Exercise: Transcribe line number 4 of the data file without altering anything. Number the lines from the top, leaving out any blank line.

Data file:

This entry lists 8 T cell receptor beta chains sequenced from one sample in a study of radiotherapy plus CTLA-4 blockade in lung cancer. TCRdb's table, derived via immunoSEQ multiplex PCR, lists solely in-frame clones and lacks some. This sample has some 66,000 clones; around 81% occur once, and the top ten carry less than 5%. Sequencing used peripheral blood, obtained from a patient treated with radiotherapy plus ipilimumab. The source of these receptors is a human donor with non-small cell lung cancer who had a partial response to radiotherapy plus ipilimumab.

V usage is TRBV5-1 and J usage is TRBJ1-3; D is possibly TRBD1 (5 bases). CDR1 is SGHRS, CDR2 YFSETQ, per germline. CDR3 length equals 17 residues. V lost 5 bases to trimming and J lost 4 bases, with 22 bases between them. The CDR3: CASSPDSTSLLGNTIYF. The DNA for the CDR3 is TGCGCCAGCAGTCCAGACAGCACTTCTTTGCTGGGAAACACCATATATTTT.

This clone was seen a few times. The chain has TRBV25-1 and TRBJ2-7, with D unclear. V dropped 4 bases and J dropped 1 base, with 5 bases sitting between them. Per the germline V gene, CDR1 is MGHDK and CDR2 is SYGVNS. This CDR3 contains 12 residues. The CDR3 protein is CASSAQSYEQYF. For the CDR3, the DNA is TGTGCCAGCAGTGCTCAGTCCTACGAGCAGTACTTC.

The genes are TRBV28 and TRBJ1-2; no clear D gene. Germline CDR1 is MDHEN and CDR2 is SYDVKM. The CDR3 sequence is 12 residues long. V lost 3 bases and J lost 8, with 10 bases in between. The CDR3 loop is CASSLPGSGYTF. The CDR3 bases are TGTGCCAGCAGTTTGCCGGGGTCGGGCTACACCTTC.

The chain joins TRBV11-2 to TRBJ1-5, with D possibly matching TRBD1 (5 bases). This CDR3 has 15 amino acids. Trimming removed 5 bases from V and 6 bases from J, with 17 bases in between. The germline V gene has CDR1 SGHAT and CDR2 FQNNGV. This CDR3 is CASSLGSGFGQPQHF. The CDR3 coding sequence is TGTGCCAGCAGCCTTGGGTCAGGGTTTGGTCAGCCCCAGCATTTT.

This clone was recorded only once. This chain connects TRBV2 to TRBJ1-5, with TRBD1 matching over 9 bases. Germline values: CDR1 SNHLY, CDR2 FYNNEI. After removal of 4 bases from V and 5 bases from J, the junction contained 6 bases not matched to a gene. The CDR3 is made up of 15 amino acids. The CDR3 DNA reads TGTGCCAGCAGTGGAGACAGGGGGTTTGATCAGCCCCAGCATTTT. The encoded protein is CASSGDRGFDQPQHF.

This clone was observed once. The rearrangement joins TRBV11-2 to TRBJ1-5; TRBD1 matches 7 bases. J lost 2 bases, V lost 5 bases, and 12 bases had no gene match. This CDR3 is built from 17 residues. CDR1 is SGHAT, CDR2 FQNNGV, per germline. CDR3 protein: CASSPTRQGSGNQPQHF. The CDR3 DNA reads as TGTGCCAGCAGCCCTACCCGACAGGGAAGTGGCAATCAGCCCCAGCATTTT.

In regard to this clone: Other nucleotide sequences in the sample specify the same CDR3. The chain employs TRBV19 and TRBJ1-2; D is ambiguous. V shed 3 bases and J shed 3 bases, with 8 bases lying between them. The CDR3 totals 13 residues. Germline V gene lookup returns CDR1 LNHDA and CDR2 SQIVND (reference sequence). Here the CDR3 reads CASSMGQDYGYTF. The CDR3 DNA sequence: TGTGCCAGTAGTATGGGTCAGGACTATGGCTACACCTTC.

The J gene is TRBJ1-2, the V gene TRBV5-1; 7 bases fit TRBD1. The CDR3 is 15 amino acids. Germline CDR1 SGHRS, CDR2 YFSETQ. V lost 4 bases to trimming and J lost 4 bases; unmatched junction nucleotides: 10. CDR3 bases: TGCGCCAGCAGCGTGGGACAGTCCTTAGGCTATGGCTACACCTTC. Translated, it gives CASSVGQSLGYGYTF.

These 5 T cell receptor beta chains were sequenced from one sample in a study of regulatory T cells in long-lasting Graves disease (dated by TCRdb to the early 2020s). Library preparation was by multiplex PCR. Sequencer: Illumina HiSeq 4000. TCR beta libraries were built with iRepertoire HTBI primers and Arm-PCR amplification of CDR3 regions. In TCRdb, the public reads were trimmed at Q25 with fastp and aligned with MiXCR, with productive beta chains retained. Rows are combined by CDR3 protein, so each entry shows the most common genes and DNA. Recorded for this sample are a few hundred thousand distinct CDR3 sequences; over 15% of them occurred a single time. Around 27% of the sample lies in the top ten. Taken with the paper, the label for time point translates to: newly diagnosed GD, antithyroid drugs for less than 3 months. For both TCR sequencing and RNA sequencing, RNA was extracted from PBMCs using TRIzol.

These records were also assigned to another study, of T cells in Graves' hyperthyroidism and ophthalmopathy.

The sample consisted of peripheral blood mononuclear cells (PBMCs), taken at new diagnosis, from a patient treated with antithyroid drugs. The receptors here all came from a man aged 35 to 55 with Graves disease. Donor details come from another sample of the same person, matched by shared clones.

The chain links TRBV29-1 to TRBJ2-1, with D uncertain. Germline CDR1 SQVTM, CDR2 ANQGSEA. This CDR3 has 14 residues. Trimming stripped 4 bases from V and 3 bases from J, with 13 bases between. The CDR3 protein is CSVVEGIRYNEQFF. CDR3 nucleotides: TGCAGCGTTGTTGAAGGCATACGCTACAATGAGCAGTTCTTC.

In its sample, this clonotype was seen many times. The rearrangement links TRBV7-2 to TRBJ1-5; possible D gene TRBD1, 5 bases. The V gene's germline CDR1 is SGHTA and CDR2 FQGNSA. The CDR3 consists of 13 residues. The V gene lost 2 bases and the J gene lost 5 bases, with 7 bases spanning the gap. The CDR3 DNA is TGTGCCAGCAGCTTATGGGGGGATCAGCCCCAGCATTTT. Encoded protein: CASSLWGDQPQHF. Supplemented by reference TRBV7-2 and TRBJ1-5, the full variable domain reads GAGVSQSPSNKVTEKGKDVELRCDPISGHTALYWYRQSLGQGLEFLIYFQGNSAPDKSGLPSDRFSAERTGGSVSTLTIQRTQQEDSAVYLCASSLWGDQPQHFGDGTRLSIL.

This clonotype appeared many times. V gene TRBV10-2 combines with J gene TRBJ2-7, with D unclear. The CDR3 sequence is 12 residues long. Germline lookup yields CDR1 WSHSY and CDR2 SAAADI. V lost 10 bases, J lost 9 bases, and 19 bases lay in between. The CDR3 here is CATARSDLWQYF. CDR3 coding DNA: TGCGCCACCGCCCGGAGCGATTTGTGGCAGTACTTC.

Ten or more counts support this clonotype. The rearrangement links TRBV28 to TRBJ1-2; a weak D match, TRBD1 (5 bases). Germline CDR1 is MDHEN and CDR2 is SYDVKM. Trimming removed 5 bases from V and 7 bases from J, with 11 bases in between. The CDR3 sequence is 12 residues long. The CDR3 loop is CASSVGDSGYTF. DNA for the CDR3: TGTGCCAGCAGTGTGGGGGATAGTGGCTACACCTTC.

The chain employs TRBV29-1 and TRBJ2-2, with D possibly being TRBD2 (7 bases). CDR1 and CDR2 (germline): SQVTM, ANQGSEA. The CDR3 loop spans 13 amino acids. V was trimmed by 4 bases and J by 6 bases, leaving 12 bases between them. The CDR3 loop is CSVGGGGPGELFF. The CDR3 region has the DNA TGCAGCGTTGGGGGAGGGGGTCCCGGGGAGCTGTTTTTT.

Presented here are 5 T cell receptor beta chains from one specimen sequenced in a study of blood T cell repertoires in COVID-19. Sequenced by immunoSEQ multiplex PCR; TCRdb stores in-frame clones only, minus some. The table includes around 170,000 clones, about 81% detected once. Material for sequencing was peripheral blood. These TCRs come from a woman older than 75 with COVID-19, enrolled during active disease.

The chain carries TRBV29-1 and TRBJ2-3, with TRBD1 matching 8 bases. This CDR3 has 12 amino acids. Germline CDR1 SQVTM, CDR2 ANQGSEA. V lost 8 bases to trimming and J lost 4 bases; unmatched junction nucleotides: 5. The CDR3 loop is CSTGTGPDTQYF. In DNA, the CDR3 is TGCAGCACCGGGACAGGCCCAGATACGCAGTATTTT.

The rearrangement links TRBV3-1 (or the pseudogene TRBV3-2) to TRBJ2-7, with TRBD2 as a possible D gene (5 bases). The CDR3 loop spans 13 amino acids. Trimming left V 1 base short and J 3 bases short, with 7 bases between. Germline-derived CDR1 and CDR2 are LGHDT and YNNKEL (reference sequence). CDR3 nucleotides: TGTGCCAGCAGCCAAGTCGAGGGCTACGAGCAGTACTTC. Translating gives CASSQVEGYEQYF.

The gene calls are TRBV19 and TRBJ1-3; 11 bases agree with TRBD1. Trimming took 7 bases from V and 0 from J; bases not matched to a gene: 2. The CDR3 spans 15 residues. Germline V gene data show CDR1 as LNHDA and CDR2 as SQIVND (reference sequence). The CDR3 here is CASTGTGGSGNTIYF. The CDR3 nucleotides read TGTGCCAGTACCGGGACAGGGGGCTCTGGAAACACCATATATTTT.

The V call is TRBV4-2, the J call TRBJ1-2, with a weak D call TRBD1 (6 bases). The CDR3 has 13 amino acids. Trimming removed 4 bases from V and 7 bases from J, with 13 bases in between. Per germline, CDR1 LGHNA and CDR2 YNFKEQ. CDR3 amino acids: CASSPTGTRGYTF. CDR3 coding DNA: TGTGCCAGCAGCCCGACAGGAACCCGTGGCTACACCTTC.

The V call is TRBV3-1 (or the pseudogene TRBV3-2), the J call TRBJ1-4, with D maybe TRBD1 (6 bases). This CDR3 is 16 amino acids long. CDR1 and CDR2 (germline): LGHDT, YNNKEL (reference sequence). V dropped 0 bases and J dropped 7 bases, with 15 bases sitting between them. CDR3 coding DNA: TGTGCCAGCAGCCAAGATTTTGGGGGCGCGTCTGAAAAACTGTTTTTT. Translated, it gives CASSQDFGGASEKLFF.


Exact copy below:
The genes are TRBV28 and TRBJ1-2; no clear D gene. Germline CDR1 is MDHEN and CDR2 is SYDVKM. The CDR3 sequence is 12 residues long. V lost 3 bases and J lost 8, with 10 bases in between. The CDR3 loop is CASSLPGSGYTF. The CDR3 bases are TGTGCCAGCAGTTTGCCGGGGTCGGGCTACACCTTC.